'Antibiotic envelope' cuts infection risk from cardiac devices
Encasing implantable cardiac devices such as pacemakers or defibrillators in an ‘envelope’ — a mesh sleeve embedded with antibiotics — reduces the risk of major device-related infection by 40% within one year with no increase in complications, according to new research from the US-based Cleveland Clinic.
Over 1.5 million patients receive a cardiac implantable electronic device worldwide every year. While these devices have improved and extended the lives of millions of patients, infection remains a major, potentially life-threatening complication — particularly following device replacements or other secondary procedures such as pocket revisions, lead changes and upgrades.
When an infection is confirmed, it usually requires the removal of the device and the leads in addition to an extended course of antibiotic therapy. Complication rates with transvenous lead extraction are low, but when they occur, they can be fatal, especially in leads that have been implanted for many years. In addition to the risk of extraction, patients go through prolonged hospitalisations, leaving them vulnerable to additional complications.
“Studies show that even when the device infection is managed properly with successful extraction procedure and the proper antibiotic therapy, short- and long-term mortality remain high in this group of patients,” said Khaldoun G Tarakji, associate section head of cardiac electrophysiology at the Cleveland Clinic Heart and Vascular Institute.
“Until now, in addition to adhering to strict sterile surgical techniques, preoperative antibiotics have been the only intervention proven in randomised controlled trial to minimise infection risk. Knowing the consequences, minimising risk isn’t good enough — our goal should be to get the infection rate as close to zero as we can.”
With this in mind, Tarakji and colleagues conducted a randomised, controlled clinical trial to assess the safety and efficacy of an envelope made of absorbable mesh that encases the defibrillator or pacemaker and designed to stabilise the device when it is implanted in the body. Manufactured by Medtronic, the envelope is coated with two antibiotics — minocycline and rifampin — which are continuously released into the device pocket over a minimum of seven days. The envelope is fully absorbed in approximately nine weeks and comes in two sizes — one for pacemakers and one for defibrillators.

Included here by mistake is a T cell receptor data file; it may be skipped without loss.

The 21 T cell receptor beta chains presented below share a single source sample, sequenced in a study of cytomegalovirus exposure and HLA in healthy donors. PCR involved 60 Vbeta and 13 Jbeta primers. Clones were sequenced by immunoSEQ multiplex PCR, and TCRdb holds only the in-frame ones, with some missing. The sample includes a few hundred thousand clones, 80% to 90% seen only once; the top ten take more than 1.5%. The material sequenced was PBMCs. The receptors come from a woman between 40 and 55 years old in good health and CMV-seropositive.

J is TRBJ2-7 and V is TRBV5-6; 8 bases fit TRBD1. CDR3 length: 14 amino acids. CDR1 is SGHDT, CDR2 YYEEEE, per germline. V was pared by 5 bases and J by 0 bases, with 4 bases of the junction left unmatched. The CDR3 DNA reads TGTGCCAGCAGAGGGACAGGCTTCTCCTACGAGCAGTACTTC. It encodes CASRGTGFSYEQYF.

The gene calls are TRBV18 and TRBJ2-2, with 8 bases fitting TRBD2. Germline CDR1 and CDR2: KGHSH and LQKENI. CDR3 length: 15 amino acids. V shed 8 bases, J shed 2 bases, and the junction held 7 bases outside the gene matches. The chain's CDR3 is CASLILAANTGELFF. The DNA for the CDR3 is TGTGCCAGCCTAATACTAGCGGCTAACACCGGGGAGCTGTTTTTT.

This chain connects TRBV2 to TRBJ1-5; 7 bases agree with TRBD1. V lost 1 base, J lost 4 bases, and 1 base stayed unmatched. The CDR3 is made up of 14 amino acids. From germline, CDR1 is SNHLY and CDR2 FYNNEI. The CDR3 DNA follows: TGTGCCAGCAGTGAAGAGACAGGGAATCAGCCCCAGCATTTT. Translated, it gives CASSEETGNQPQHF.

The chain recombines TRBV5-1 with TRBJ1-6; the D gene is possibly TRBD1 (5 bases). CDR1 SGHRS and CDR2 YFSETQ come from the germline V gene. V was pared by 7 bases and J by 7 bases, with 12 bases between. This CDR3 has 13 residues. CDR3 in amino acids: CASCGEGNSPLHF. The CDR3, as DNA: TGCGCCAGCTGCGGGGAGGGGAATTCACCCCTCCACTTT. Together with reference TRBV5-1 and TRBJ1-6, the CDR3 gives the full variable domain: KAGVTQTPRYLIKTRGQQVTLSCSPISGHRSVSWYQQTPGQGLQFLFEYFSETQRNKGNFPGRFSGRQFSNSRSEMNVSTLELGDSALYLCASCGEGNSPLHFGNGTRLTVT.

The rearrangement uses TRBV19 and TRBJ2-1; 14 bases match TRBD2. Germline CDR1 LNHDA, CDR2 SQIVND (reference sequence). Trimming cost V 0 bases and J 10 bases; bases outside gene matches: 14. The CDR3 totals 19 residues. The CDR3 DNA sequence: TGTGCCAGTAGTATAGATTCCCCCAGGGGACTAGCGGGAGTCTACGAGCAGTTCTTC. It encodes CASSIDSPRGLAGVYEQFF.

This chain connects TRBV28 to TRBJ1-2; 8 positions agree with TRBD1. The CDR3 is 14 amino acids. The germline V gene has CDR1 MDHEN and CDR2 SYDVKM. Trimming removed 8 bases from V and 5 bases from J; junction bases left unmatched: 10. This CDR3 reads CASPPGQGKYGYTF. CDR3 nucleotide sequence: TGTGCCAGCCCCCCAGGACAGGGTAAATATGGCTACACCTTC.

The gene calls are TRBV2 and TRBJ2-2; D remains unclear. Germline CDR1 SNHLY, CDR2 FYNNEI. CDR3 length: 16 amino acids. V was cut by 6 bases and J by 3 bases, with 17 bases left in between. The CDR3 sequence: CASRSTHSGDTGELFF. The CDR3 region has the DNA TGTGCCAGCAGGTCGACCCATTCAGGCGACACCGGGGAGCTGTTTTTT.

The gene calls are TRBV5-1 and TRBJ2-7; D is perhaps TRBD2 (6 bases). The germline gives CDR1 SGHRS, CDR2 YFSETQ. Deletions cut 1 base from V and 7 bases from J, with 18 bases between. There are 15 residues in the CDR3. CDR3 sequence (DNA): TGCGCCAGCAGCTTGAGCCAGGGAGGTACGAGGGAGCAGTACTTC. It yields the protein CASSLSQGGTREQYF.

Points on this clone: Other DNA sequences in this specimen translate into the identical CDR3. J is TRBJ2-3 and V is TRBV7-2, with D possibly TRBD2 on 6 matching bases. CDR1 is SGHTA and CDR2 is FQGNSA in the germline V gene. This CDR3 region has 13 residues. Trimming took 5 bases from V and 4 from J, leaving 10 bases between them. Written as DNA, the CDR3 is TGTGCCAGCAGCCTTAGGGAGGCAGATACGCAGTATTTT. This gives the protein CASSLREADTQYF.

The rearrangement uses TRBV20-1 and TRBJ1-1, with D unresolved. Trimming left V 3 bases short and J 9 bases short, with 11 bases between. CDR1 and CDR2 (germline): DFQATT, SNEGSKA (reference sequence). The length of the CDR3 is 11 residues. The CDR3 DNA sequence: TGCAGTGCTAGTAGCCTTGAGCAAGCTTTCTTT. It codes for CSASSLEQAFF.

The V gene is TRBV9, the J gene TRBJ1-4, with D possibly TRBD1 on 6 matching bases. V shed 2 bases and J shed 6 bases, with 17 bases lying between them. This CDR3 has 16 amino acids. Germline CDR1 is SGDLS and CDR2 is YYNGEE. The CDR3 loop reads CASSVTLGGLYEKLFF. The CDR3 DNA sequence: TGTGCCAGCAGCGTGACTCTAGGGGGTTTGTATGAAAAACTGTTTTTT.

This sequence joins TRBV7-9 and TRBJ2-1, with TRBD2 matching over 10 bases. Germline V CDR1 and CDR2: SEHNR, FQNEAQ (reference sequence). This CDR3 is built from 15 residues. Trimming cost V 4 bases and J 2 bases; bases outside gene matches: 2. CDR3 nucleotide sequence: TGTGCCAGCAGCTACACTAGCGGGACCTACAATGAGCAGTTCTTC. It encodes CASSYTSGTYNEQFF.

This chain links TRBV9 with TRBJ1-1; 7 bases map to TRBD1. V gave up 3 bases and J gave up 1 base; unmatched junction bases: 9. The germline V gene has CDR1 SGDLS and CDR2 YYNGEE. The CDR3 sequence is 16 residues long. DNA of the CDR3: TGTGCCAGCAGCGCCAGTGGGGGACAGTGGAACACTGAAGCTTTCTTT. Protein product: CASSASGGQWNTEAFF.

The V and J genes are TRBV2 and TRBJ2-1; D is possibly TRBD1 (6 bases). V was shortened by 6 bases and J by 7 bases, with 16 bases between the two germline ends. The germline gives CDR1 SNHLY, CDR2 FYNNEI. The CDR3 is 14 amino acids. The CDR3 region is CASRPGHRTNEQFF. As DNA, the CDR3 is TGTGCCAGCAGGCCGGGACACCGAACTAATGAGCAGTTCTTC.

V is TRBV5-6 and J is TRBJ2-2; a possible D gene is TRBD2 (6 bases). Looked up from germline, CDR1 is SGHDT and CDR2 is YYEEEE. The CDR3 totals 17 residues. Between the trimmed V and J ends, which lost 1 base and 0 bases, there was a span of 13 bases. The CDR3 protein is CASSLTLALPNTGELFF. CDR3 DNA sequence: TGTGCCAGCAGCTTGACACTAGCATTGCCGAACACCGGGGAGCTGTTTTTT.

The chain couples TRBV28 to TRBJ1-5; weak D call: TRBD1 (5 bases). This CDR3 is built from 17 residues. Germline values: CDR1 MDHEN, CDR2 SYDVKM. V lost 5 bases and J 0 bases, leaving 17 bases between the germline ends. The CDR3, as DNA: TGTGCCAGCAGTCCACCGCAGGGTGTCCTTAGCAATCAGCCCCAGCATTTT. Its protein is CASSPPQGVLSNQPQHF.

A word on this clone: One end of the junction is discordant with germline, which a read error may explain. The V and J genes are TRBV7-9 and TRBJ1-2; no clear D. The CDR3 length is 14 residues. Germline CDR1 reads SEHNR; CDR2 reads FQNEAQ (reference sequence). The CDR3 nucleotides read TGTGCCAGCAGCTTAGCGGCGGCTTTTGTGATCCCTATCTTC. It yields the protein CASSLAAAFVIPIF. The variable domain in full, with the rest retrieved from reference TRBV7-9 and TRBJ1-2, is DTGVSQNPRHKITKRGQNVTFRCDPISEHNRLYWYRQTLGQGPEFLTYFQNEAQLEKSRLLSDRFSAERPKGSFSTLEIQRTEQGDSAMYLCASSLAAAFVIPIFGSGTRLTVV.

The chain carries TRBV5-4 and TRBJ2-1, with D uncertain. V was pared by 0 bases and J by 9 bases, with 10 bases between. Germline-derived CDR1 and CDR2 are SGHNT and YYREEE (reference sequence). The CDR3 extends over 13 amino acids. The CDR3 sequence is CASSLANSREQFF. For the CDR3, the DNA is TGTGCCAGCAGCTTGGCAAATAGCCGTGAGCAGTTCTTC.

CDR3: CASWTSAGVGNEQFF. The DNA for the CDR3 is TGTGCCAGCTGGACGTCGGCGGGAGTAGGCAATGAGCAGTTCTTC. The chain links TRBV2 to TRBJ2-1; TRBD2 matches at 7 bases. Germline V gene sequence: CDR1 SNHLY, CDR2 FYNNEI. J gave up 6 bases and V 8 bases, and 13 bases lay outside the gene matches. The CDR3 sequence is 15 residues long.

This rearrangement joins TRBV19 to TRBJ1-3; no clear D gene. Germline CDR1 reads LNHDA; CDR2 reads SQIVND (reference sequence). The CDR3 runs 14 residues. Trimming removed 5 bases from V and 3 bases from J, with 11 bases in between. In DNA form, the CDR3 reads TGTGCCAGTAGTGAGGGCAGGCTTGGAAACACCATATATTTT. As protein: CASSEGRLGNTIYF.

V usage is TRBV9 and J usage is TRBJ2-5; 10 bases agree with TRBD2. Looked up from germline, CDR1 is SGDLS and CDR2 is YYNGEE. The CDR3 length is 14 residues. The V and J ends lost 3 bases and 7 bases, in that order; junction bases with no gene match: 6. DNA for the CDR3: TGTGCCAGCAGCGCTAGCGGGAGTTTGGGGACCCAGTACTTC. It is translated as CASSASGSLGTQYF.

A total of 6983 patients in 25 countries took part in the Worldwide Randomized Antibiotic EnveloPe Infection PrevenTion (WRAP-IT) trial, which began in 2015 and is claimed to be one of the largest global randomised controlled trials of a cardiac implantable electronic device ever conducted. Most patients (83%) were undergoing a revision, replacement or upgrade of an existing implanted cardiac device, while the rest were receiving their first biventricular pacemaker-defibrillator.
Patients were assigned at random to have their device encased in the antibiotic envelope or not. To minimise infection risk, all patients were treated with preoperative antibiotics. Additionally, all surgical teams participating in the study were required to use strict, sterile surgical techniques for every procedure.
Among patients who received the antibiotic envelope, 25 (0.7%) developed a major device infection within one year, compared with 42 patients (1.2%) in the control group. These results have since been published in The New England Journal of Medicine and presented at the American College of Cardiology’s 68th Annual Scientific Session, as well as the European Heart Rhythm Association 2019 Congress.
“The overall infection rate was lower than expected,” Tarakji said.
“Even so, using the antibiotic envelope led to an additional 40% reduction in major device-related infection during the first year after implantation. And we saw no increase in complications with the use of the envelope, indicating that it is safe to use.”
Tarakji acknowledged that use of the antibiotic envelope should not replace standard protocols for procedure safety, sound patient selection, the use of preoperative antibiotics and proper surgical techniques. It is, however, an additional tool to help drive down the risk of infection after the implantation of a cardiac device.
The researchers plan to conduct a follow-up study of the cost-effectiveness of using the antibiotic envelope. The patient database that was developed for the WRAP-IT trial may also help to answer other important questions related to device infections, including whether variations in practice such as the management of different blood-thinning medications and the use of different practices and surgical techniques have any effect on rates of infection.
“We now have a wonderful and rich source of information that we can use to educate ourselves about the association of different practices and variables with device infection,” Tarakji said.
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